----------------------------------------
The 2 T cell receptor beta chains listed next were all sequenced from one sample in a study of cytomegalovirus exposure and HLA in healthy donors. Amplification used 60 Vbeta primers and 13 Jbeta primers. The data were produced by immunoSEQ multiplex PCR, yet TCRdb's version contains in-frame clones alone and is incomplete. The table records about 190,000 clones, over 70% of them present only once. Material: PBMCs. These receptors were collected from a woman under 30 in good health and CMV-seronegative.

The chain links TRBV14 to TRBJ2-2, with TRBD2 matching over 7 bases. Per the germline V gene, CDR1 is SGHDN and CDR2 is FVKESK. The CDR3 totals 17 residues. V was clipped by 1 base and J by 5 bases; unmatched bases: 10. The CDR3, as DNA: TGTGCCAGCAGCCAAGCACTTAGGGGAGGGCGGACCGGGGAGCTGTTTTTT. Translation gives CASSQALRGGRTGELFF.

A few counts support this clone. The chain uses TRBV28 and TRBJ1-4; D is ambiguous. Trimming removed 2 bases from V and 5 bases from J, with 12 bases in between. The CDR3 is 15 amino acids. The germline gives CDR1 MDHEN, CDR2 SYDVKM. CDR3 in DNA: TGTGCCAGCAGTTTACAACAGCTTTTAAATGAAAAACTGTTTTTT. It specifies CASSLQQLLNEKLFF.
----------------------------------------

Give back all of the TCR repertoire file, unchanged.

The 2 T cell receptor beta chains listed next were all sequenced from one sample in a study of cytomegalovirus exposure and HLA in healthy donors. Amplification used 60 Vbeta primers and 13 Jbeta primers. The data were produced by immunoSEQ multiplex PCR, yet TCRdb's version contains in-frame clones alone and is incomplete. The table records about 190,000 clones, over 70% of them present only once. Material: PBMCs. These receptors were collected from a woman under 30 in good health and CMV-seronegative.

The chain links TRBV14 to TRBJ2-2, with TRBD2 matching over 7 bases. Per the germline V gene, CDR1 is SGHDN and CDR2 is FVKESK. The CDR3 totals 17 residues. V was clipped by 1 base and J by 5 bases; unmatched bases: 10. The CDR3, as DNA: TGTGCCAGCAGCCAAGCACTTAGGGGAGGGCGGACCGGGGAGCTGTTTTTT. Translation gives CASSQALRGGRTGELFF.

A few counts support this clone. The chain uses TRBV28 and TRBJ1-4; D is ambiguous. Trimming removed 2 bases from V and 5 bases from J, with 12 bases in between. The CDR3 is 15 amino acids. The germline gives CDR1 MDHEN, CDR2 SYDVKM. CDR3 in DNA: TGTGCCAGCAGTTTACAACAGCTTTTAAATGAAAAACTGTTTTTT. It specifies CASSLQQLLNEKLFF.